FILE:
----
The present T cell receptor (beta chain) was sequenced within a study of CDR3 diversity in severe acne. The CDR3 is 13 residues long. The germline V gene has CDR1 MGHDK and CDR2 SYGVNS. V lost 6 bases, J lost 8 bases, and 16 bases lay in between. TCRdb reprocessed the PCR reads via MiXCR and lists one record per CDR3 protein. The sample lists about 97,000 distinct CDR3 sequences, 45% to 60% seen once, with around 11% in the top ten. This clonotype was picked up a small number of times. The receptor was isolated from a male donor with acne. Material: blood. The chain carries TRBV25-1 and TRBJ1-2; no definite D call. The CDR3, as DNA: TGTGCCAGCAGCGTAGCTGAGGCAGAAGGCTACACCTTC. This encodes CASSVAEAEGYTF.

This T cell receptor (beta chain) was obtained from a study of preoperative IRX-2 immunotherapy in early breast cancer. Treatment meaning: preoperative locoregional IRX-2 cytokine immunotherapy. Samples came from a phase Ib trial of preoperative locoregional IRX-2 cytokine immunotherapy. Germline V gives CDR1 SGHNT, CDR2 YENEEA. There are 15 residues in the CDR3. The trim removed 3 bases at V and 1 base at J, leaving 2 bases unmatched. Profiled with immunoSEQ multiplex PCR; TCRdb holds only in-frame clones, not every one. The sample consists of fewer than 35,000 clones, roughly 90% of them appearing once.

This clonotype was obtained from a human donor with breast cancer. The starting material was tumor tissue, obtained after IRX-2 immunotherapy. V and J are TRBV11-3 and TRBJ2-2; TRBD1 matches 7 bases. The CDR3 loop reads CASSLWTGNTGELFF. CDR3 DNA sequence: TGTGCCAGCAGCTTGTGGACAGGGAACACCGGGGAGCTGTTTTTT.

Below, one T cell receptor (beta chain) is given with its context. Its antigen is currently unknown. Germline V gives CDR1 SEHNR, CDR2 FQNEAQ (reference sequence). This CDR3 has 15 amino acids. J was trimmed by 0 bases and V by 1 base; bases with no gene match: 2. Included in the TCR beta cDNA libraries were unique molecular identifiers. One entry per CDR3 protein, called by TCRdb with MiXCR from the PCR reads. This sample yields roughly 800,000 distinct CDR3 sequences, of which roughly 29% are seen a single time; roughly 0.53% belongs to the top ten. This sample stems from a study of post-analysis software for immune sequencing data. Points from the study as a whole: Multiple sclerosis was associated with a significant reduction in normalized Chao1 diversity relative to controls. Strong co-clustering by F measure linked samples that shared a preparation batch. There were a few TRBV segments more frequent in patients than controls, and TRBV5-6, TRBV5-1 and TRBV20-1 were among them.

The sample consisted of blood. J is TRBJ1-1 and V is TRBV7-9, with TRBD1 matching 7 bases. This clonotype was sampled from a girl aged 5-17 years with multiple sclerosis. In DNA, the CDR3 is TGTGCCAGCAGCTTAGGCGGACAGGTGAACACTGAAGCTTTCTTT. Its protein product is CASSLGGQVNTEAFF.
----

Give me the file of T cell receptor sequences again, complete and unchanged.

The present T cell receptor (beta chain) was sequenced within a study of CDR3 diversity in severe acne. The CDR3 is 13 residues long. The germline V gene has CDR1 MGHDK and CDR2 SYGVNS. V lost 6 bases, J lost 8 bases, and 16 bases lay in between. TCRdb reprocessed the PCR reads via MiXCR and lists one record per CDR3 protein. The sample lists about 97,000 distinct CDR3 sequences, 45% to 60% seen once, with around 11% in the top ten. This clonotype was picked up a small number of times. The receptor was isolated from a male donor with acne. Material: blood. The chain carries TRBV25-1 and TRBJ1-2; no definite D call. The CDR3, as DNA: TGTGCCAGCAGCGTAGCTGAGGCAGAAGGCTACACCTTC. This encodes CASSVAEAEGYTF.

This T cell receptor (beta chain) was obtained from a study of preoperative IRX-2 immunotherapy in early breast cancer. Treatment meaning: preoperative locoregional IRX-2 cytokine immunotherapy. Samples came from a phase Ib trial of preoperative locoregional IRX-2 cytokine immunotherapy. Germline V gives CDR1 SGHNT, CDR2 YENEEA. There are 15 residues in the CDR3. The trim removed 3 bases at V and 1 base at J, leaving 2 bases unmatched. Profiled with immunoSEQ multiplex PCR; TCRdb holds only in-frame clones, not every one. The sample consists of fewer than 35,000 clones, roughly 90% of them appearing once.

This clonotype was obtained from a human donor with breast cancer. The starting material was tumor tissue, obtained after IRX-2 immunotherapy. V and J are TRBV11-3 and TRBJ2-2; TRBD1 matches 7 bases. The CDR3 loop reads CASSLWTGNTGELFF. CDR3 DNA sequence: TGTGCCAGCAGCTTGTGGACAGGGAACACCGGGGAGCTGTTTTTT.

Below, one T cell receptor (beta chain) is given with its context. Its antigen is currently unknown. Germline V gives CDR1 SEHNR, CDR2 FQNEAQ (reference sequence). This CDR3 has 15 amino acids. J was trimmed by 0 bases and V by 1 base; bases with no gene match: 2. Included in the TCR beta cDNA libraries were unique molecular identifiers. One entry per CDR3 protein, called by TCRdb with MiXCR from the PCR reads. This sample yields roughly 800,000 distinct CDR3 sequences, of which roughly 29% are seen a single time; roughly 0.53% belongs to the top ten. This sample stems from a study of post-analysis software for immune sequencing data. Points from the study as a whole: Multiple sclerosis was associated with a significant reduction in normalized Chao1 diversity relative to controls. Strong co-clustering by F measure linked samples that shared a preparation batch. There were a few TRBV segments more frequent in patients than controls, and TRBV5-6, TRBV5-1 and TRBV20-1 were among them.

The sample consisted of blood. J is TRBJ1-1 and V is TRBV7-9, with TRBD1 matching 7 bases. This clonotype was sampled from a girl aged 5-17 years with multiple sclerosis. In DNA, the CDR3 is TGTGCCAGCAGCTTAGGCGGACAGGTGAACACTGAAGCTTTCTTT. Its protein product is CASSLGGQVNTEAFF.